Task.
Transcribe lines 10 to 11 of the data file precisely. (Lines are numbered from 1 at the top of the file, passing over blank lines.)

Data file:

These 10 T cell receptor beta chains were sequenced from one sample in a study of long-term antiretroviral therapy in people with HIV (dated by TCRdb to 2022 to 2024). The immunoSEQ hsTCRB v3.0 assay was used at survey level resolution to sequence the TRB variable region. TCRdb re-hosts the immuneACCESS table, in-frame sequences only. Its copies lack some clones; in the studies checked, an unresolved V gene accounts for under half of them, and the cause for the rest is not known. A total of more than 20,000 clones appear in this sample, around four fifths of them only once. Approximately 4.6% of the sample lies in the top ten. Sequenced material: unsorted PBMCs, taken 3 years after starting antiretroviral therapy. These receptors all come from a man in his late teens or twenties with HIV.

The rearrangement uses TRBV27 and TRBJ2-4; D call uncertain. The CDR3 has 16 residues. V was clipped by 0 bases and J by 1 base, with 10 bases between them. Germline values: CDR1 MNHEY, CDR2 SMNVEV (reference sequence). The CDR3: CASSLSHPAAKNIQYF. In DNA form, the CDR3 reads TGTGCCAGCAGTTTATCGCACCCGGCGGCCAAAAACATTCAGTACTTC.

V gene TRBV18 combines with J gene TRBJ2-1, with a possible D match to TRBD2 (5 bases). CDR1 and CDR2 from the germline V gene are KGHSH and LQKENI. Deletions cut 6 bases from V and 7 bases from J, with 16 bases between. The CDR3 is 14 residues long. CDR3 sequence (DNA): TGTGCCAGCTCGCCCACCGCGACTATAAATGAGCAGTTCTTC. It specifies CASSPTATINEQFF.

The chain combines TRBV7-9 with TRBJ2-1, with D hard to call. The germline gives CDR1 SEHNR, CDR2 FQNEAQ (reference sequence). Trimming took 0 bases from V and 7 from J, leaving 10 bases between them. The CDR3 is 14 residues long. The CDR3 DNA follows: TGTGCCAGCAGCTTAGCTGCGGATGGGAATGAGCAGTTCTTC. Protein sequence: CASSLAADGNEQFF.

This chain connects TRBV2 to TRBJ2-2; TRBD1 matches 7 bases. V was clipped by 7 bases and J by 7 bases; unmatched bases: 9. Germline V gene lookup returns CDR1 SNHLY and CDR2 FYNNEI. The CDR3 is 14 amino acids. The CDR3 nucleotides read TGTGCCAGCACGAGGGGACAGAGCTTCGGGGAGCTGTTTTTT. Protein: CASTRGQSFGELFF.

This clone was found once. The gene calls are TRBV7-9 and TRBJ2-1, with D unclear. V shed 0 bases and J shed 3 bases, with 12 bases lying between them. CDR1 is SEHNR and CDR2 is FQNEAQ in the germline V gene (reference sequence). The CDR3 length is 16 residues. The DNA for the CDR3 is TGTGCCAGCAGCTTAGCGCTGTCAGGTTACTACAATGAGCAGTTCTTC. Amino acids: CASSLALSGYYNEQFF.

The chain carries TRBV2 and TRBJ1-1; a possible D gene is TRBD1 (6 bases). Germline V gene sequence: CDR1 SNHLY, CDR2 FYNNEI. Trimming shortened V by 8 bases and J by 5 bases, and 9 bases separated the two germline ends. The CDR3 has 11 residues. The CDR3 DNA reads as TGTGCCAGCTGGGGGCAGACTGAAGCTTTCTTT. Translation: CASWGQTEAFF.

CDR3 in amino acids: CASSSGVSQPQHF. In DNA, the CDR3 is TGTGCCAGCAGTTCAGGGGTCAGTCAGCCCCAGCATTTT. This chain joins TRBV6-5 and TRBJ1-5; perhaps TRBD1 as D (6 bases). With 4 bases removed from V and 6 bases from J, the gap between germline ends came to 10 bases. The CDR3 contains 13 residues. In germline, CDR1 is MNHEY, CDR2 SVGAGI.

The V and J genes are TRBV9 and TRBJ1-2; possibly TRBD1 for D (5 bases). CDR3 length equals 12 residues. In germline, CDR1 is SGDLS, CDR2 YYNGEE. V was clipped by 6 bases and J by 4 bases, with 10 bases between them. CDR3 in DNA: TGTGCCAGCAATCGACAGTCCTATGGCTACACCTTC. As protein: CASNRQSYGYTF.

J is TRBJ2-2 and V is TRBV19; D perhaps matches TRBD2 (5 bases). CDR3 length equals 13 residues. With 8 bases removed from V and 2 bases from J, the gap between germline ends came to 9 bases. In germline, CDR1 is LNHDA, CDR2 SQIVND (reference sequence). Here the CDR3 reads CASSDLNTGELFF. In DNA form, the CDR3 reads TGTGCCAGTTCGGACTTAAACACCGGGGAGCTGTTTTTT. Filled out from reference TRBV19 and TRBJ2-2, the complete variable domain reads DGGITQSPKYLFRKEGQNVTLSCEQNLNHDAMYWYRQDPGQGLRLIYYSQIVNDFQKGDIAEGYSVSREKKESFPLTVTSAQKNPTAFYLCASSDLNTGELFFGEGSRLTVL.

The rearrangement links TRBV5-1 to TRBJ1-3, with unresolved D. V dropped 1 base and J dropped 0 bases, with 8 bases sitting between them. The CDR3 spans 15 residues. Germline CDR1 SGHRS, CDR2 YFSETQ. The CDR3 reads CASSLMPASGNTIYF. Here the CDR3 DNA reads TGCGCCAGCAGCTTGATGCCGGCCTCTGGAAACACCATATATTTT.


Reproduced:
J is TRBJ2-2 and V is TRBV19; D perhaps matches TRBD2 (5 bases). CDR3 length equals 13 residues. With 8 bases removed from V and 2 bases from J, the gap between germline ends came to 9 bases. In germline, CDR1 is LNHDA, CDR2 SQIVND (reference sequence). Here the CDR3 reads CASSDLNTGELFF. In DNA form, the CDR3 reads TGTGCCAGTTCGGACTTAAACACCGGGGAGCTGTTTTTT. Filled out from reference TRBV19 and TRBJ2-2, the complete variable domain reads DGGITQSPKYLFRKEGQNVTLSCEQNLNHDAMYWYRQDPGQGLRLIYYSQIVNDFQKGDIAEGYSVSREKKESFPLTVTSAQKNPTAFYLCASSDLNTGELFFGEGSRLTVL.

The rearrangement links TRBV5-1 to TRBJ1-3, with unresolved D. V dropped 1 base and J dropped 0 bases, with 8 bases sitting between them. The CDR3 spans 15 residues. Germline CDR1 SGHRS, CDR2 YFSETQ. The CDR3 reads CASSLMPASGNTIYF. Here the CDR3 DNA reads TGCGCCAGCAGCTTGATGCCGGCCTCTGGAAACACCATATATTTT.